My friend and peer Jennifer Hepton specialising in grief and loss coaching asked a question around my relationship with those concepts.
For this I had to backtrack and face some difficult truths.
For the past around 15 years I’ve suffered with Trichotillomania, which is compulsive hair pulling.
I’ve tried all the ways to stop: wigs, hairbands, fidget gadgets, meditation, habit shifting techniques, you name it. I *C-A-N-N-O-T* seem to stop, in fact I’m lucky I’m not bald!
I asked the question of my inner self, and here’s what I got:
“You have struggled with this for some years now. We would advise you to consider the moments you begin to pull your hair: it is when you feel the anxiety of the unknown as you step into any expansive action OR the moments when you feel anxiety for NOT stepping into an expansive action. Your only respite from this sensation is when you are not thinking on an unconscious level at all.
To move past this issue you must have faith in the process.
This began if you remember, around the age of 21, so actually quite late by most “neurotic” standards, which usually develop in childhood. At this time at University you had opened yourself up to loving another and you were beginning to experience the true meaning of love lost.
Since this understanding of death, effectively, you have found it difficult to fully engage with life – you see actively trying and expanding as an indicator of your impending loss and so you pull your hair as a reminder of your physicality and also to relieve the pain of expansion, which previously felt joyful and relatively fearless. This has since been replicated time and time again with love – the incomprehensible sense of love and “temporariness”.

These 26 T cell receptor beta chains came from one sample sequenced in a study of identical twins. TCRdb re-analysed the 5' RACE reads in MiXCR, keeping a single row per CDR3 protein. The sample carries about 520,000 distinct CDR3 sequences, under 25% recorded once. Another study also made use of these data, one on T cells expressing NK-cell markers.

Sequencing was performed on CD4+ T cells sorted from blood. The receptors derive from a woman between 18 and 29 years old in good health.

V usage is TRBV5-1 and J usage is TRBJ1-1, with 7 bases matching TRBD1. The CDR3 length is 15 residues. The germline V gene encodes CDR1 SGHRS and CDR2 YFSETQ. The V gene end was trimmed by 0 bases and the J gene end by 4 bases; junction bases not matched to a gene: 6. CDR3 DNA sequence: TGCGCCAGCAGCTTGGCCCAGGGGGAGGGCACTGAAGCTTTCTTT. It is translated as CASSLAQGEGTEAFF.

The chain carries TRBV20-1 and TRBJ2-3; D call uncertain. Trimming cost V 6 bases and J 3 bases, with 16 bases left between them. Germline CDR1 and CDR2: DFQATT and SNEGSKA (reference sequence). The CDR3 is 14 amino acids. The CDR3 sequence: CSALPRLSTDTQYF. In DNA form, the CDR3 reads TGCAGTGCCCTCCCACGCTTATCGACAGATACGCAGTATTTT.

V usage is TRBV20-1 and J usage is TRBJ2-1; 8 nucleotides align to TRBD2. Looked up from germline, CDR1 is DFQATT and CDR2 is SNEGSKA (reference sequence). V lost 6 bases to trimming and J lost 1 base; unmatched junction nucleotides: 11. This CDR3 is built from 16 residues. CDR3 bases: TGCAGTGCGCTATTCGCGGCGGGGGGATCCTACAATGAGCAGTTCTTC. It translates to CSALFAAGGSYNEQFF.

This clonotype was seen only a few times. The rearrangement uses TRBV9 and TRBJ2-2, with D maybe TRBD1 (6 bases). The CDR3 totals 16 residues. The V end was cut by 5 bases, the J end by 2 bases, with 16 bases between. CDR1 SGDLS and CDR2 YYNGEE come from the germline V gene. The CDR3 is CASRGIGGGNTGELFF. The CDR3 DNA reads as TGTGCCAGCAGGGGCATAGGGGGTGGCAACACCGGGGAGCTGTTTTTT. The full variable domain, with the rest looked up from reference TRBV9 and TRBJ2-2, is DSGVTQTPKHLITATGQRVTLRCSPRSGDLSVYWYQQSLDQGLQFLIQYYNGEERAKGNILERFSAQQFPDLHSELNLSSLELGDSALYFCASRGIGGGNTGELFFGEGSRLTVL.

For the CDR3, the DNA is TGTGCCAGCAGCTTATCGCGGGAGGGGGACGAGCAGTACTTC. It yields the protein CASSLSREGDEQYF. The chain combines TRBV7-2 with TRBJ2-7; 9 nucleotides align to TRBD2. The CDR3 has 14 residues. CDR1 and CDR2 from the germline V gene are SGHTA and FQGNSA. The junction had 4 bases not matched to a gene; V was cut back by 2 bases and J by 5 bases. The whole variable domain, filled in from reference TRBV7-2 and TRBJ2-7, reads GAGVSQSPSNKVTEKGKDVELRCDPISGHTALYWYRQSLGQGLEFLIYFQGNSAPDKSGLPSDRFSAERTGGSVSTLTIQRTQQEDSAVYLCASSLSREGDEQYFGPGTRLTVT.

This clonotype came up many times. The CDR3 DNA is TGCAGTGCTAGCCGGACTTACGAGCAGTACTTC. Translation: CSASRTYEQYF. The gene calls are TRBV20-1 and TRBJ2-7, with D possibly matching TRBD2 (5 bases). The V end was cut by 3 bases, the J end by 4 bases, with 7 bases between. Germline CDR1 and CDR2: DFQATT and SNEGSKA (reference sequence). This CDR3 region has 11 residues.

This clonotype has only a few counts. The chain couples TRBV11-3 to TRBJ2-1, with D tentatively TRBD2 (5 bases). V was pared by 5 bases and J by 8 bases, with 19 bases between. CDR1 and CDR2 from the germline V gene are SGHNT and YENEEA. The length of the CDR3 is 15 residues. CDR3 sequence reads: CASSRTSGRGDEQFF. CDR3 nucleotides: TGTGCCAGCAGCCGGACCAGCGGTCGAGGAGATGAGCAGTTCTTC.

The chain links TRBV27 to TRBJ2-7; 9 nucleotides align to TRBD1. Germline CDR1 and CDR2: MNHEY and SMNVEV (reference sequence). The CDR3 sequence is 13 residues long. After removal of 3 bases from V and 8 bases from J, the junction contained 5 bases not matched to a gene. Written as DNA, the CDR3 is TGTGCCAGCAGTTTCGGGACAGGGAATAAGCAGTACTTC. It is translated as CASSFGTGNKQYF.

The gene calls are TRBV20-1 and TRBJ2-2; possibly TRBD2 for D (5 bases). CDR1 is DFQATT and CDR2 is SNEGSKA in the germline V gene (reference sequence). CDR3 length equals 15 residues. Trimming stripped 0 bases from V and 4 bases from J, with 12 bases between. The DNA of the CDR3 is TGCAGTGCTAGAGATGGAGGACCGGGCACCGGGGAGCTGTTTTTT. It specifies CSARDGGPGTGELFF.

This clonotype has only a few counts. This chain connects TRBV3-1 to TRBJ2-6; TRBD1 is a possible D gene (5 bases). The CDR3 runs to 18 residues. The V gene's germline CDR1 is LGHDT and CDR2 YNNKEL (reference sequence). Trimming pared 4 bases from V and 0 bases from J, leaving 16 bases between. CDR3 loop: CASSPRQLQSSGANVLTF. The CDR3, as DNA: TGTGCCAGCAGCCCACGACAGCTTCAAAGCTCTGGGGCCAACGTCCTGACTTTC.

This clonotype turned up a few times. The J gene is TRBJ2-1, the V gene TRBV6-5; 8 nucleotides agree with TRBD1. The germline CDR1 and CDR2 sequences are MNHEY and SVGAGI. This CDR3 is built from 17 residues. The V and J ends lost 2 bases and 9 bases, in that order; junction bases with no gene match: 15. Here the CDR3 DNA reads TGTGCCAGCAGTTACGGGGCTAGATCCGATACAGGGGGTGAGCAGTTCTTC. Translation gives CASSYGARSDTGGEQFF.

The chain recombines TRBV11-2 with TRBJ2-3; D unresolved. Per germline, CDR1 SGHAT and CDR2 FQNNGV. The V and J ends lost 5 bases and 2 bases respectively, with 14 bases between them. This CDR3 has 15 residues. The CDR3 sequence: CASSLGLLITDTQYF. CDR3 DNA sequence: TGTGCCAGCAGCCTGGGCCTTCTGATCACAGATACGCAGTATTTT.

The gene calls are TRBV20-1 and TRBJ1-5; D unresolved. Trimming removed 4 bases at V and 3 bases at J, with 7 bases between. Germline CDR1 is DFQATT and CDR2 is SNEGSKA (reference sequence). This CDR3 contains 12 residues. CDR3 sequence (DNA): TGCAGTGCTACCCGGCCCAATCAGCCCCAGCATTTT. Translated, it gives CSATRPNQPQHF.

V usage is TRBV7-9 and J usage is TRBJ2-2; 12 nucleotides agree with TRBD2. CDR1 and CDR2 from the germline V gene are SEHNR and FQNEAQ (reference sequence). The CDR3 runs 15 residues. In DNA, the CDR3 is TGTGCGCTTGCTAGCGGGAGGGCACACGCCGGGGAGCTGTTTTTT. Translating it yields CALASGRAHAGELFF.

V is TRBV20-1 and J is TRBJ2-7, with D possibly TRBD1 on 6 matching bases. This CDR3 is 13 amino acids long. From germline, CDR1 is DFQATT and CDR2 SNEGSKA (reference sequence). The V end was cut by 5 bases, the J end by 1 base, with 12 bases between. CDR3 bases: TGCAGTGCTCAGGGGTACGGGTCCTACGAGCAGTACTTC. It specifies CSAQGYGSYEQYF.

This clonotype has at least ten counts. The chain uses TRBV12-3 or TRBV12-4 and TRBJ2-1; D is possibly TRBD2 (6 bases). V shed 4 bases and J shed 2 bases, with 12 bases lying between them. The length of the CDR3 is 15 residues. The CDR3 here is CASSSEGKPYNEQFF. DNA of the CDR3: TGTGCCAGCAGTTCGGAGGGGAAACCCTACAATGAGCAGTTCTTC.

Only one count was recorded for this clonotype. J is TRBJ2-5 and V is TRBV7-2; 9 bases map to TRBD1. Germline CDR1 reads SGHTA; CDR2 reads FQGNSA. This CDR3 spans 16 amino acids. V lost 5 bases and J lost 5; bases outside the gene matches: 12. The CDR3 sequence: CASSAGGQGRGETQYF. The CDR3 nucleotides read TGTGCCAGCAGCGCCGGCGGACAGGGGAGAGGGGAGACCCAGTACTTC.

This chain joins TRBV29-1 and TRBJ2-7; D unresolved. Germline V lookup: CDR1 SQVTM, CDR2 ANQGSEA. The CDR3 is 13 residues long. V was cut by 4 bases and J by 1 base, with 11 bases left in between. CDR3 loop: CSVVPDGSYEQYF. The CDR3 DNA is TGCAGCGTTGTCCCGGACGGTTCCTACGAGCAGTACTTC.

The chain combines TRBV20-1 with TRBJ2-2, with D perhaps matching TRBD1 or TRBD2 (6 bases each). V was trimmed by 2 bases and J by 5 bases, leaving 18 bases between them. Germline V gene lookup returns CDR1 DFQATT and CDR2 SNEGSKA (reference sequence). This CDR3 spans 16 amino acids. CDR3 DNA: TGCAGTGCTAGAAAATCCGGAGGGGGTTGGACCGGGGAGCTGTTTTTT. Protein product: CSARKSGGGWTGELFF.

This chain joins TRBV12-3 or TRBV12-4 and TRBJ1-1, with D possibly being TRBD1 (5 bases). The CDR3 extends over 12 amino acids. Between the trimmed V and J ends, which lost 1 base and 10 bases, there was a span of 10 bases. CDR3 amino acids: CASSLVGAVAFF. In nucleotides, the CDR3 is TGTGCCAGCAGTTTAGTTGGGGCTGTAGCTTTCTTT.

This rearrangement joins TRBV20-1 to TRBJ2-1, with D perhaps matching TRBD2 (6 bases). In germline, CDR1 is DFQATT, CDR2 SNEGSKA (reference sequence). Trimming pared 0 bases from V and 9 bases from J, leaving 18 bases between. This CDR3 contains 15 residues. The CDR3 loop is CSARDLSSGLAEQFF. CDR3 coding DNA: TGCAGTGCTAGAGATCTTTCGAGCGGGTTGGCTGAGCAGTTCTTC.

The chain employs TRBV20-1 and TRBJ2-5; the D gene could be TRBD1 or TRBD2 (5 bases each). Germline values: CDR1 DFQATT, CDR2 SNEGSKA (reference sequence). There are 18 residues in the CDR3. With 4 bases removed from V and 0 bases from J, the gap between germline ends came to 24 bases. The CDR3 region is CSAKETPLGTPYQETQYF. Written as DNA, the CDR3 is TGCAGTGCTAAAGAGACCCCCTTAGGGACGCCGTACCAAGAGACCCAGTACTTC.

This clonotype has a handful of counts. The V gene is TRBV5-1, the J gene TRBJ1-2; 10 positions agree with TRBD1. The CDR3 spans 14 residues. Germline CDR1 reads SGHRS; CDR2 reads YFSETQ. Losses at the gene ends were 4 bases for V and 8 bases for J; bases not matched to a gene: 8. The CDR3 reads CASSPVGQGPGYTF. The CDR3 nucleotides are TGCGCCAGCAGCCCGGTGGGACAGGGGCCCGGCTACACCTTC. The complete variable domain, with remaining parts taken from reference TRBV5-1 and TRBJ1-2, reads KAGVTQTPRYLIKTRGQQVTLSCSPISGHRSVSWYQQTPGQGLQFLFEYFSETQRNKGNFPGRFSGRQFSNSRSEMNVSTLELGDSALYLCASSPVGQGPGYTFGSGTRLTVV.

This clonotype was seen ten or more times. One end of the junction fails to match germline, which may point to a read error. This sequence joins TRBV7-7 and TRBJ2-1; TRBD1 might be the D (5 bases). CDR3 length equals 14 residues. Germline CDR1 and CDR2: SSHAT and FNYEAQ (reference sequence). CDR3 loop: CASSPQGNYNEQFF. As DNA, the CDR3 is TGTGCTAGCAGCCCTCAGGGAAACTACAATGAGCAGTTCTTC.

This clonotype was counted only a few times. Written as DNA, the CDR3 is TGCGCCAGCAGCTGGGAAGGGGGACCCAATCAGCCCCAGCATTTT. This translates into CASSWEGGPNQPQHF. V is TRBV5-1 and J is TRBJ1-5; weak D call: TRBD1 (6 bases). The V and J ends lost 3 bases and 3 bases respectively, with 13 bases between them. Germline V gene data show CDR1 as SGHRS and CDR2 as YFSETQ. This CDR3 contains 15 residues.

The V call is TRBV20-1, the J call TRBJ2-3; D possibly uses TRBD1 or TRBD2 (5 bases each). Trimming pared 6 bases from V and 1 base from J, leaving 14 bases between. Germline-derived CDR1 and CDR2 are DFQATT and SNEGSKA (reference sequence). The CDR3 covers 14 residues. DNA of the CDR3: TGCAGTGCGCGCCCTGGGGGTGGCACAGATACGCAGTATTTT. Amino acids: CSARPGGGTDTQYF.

In order to completely shake this deeply reenforced association of love and loss, death and finality, you must face the prospect of death – not your actual death, but the temporary death of love, life as you know it and the need for your wants to be immediately and forever fulfilled.
It will be a hard task to implement, particularly as you are a young soul and ultimately quite naive to the life-death cycle.”
ANNNNND… When you think you’re done, there’s always more work to do.🤨
I continue on this exploration and acceptance of the Life-Death-Life cycle, because it happens day in, day out.
The death of friendships and the beginning of new.
The death of my Beingness with others, and the start of New ways to show up.
The breaking apart old stories and adopting a more aligned way to see the world.
The seasons, the time of the month, the moon, the weather systems. I could go on…
All moving through some form of life-death-life cycle.
Currently, in my fear and nativity I am muting the experience of the “life” part of the cycle in my experiences, in order to slow down the onset of “death” part of my experiences…
…but is this working as a concept for me, or is it an illusion?
I challenge this as part of my next expansion:
FULLY EMBODIED FLOW OF LIFE
FULLY EMBODIED EBB OF DEATH.
In all, in all, in all.
Feature image credit: https://www.saglikocagim.net
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